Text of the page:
Don't buy the pet type pine shavings as they're too pricey. Get the more coarse horse stall shavings.
    I get a bale of stall shavings for about $6 and is 4 times the size of the pet shavings that are $24.

    Keeping tabs on ammonia is brilliant. That is key to controlling respiratory and other health problems.
    In your climate, you can probably have huge ventilation which should eliminate all ammonia issues.

    Screen is good for keeping flies and mosquitos out but it tends to clog with dust.
    Hardware cloth is more secure for predators and better ventilation.
     
    Last edited: Feb 3, 2014
    starchicky, LeslieDJoyce and blissed like this.
  3. KayTee

    KayTee Chillin' With My Peeps

    926
    157
    171
    Sep 21, 2012
    South West France
    My indoor coop is about 4' x 12' with a concrete floor (also for 5 girls). Initially I covered it with a thick layer of straw, but this was too hard for the girls to jump down onto from the perches, and it was also a pain to clean, so this summer I spent 15€ on a trailer load of sand, which I spread all over - a good 3 or 4 inches deep. That was perfect when it was hot - the sand kept the coop cool inside, and it is so easy to clean. I use a cat litter scoop, and on a daily basis it takes me less than 3 minutes to clean the poops out of the sand.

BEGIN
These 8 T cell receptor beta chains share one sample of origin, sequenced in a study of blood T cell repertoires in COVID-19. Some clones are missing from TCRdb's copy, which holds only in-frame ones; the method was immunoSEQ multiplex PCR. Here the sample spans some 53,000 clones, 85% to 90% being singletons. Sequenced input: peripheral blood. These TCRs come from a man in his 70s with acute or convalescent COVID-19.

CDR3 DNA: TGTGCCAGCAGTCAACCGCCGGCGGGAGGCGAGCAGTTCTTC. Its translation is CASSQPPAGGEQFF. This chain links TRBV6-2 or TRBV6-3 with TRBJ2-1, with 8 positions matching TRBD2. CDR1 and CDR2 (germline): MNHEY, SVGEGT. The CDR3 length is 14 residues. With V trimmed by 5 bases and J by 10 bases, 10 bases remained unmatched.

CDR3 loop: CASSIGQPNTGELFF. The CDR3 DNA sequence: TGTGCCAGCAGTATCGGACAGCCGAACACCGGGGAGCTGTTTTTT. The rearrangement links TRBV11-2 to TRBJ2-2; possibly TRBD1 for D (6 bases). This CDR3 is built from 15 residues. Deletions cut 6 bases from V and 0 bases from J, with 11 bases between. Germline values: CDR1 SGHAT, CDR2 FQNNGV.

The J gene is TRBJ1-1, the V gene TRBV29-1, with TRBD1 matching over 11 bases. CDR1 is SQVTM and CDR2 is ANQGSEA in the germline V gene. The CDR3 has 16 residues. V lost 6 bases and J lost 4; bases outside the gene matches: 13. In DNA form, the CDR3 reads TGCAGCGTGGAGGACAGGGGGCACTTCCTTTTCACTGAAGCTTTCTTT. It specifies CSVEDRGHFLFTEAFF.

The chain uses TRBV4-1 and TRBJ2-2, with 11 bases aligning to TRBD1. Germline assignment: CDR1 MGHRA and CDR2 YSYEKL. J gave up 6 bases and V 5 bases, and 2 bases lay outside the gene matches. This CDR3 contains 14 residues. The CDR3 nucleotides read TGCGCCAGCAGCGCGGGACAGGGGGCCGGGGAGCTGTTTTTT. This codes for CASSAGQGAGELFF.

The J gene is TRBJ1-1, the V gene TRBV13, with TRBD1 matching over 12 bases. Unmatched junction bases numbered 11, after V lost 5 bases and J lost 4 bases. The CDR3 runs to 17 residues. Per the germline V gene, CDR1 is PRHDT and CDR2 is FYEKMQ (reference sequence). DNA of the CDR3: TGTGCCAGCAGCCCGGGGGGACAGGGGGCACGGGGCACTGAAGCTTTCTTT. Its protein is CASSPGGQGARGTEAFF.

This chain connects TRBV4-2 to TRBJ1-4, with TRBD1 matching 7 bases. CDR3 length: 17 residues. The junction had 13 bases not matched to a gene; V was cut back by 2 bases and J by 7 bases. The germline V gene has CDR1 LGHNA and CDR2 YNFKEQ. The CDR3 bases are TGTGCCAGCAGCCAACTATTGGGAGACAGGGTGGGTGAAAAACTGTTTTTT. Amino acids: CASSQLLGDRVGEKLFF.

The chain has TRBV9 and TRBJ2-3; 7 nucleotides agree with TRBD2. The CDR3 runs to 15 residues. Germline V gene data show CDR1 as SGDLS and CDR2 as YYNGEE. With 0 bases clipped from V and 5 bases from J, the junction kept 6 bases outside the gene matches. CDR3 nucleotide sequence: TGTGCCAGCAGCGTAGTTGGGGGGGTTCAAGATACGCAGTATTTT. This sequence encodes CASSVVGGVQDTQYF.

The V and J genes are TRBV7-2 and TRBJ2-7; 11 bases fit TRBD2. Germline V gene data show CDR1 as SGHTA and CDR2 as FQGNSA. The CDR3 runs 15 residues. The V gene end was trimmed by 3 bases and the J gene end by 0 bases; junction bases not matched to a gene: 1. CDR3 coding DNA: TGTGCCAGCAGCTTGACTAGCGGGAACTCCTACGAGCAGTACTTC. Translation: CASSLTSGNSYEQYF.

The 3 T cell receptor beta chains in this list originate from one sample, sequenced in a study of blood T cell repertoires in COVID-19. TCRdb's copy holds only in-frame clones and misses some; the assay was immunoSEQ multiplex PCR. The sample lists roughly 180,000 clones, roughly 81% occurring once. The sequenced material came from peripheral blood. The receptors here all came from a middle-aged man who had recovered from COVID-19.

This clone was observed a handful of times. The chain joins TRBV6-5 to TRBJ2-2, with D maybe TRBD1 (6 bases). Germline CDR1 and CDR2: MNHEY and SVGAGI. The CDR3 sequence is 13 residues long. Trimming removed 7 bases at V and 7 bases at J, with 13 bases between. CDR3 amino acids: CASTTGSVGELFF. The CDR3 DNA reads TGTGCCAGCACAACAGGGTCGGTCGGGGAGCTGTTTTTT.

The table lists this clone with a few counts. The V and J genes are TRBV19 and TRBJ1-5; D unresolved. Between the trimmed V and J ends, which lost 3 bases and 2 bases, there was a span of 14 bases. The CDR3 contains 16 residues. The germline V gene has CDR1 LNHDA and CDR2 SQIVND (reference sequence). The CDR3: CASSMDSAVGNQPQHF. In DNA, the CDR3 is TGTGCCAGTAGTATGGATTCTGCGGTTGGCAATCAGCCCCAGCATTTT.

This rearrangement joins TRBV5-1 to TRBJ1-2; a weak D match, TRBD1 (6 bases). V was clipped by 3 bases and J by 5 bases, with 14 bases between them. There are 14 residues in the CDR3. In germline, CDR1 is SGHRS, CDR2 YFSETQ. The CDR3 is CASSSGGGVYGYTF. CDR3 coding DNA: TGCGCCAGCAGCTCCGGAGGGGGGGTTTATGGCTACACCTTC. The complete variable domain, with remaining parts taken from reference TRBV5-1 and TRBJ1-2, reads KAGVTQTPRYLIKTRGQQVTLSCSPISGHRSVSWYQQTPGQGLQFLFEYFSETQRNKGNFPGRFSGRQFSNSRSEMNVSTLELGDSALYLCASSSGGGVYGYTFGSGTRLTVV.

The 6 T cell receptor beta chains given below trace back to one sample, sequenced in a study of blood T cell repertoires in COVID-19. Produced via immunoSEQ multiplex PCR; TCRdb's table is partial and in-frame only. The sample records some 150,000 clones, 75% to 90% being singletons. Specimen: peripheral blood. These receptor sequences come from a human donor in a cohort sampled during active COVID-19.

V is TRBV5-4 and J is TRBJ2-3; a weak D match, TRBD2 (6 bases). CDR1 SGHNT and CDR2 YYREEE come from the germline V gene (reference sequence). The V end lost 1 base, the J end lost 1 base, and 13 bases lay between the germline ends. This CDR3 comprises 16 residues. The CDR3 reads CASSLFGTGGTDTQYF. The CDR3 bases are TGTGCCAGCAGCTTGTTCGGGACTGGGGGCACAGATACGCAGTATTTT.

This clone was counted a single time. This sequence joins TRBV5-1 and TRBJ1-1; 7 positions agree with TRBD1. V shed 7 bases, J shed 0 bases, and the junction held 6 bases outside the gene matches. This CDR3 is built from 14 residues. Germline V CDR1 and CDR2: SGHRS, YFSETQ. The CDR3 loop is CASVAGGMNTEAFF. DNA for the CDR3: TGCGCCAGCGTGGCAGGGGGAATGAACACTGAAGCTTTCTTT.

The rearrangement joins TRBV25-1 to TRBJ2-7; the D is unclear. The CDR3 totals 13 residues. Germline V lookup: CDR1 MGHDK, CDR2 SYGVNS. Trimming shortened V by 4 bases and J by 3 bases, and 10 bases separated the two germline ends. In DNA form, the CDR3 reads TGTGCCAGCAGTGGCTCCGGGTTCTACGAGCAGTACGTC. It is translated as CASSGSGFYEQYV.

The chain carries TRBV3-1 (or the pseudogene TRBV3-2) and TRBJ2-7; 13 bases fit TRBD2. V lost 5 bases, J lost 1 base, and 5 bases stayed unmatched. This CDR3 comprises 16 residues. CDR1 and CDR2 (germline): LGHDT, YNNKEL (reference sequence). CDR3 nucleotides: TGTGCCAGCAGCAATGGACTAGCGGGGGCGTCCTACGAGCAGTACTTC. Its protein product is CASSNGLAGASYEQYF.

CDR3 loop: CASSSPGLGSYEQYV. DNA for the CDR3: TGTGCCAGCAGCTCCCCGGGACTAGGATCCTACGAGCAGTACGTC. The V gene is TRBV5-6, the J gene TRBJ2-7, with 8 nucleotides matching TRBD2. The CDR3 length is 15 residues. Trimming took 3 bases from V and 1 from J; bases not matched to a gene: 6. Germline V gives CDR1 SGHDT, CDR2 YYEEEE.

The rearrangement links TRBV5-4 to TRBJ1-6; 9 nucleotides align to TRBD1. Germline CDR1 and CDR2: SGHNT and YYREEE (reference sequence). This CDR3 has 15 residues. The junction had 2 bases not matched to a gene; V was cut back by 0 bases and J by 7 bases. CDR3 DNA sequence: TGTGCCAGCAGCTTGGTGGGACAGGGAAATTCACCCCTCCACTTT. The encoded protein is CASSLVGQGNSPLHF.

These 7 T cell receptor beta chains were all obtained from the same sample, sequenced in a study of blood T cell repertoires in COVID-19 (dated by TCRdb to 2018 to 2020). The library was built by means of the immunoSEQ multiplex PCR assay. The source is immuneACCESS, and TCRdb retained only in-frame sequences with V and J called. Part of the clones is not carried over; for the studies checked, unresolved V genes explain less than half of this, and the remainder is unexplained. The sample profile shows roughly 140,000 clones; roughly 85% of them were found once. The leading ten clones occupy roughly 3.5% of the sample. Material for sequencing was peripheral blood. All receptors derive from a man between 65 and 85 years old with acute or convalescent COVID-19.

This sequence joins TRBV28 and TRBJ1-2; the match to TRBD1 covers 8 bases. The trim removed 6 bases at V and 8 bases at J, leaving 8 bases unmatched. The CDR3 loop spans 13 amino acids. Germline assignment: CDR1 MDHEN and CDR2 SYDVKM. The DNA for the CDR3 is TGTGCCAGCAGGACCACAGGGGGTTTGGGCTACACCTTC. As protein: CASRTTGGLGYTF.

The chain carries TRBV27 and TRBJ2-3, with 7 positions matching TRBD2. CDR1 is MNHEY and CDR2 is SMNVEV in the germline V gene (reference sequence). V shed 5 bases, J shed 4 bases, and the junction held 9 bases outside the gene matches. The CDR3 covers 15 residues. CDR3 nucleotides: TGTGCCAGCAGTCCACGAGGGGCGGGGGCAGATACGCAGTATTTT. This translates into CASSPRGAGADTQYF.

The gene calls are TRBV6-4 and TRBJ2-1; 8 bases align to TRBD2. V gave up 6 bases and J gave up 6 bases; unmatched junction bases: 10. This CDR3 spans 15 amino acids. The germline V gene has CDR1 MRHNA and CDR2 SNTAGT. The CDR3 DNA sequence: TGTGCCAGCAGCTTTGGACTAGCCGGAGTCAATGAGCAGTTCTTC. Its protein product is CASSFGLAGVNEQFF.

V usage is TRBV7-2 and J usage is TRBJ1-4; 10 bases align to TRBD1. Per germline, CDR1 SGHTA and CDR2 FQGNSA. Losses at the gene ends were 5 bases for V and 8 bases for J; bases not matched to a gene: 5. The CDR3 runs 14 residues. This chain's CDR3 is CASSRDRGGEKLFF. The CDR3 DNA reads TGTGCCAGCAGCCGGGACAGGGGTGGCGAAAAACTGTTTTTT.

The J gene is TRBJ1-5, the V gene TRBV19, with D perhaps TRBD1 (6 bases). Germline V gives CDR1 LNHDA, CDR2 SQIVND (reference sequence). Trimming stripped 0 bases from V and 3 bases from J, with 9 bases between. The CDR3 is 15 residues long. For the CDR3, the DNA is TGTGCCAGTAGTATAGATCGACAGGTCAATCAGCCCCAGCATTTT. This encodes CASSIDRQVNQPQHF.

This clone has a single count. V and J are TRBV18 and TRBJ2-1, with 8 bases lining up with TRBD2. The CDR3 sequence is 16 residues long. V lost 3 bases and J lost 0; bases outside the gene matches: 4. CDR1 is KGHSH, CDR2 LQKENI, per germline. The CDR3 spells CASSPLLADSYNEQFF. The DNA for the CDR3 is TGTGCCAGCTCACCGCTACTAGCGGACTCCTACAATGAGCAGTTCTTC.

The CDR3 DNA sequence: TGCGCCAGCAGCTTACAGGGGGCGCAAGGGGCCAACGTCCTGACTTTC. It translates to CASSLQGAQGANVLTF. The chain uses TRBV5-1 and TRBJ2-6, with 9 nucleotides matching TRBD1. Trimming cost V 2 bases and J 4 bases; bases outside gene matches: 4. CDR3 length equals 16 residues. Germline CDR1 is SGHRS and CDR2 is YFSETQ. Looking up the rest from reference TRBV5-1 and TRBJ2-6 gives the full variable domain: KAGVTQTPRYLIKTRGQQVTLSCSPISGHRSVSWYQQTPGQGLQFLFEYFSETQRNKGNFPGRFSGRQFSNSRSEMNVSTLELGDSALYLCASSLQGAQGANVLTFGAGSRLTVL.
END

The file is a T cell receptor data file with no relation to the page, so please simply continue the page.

However, this winter I found that the sand is very cold, and the girls didn't like standing on it, so they would go outside even in bad weather to find somewhere warmer for their feet! I bought one bale of horse stall wood shavings for 10€ from the local farm store, not expecting that it would go very far, and started to spread it over the coop floor (on top of the sand). I was amazed to find that about a third of the bale gave me a good inch or so covering all over, including in the nest boxes. As the shavings are harder to clean than the sand (you can't use the cat litter scoop because the shavings are too big to fall through) I decided to go semi deep litter method - I pick up the biggest, visible poops, but don't worry about the rest. I've actually found that the shavings seem to dry the poops out, and they disintegrate into the shavings, without any smell at all.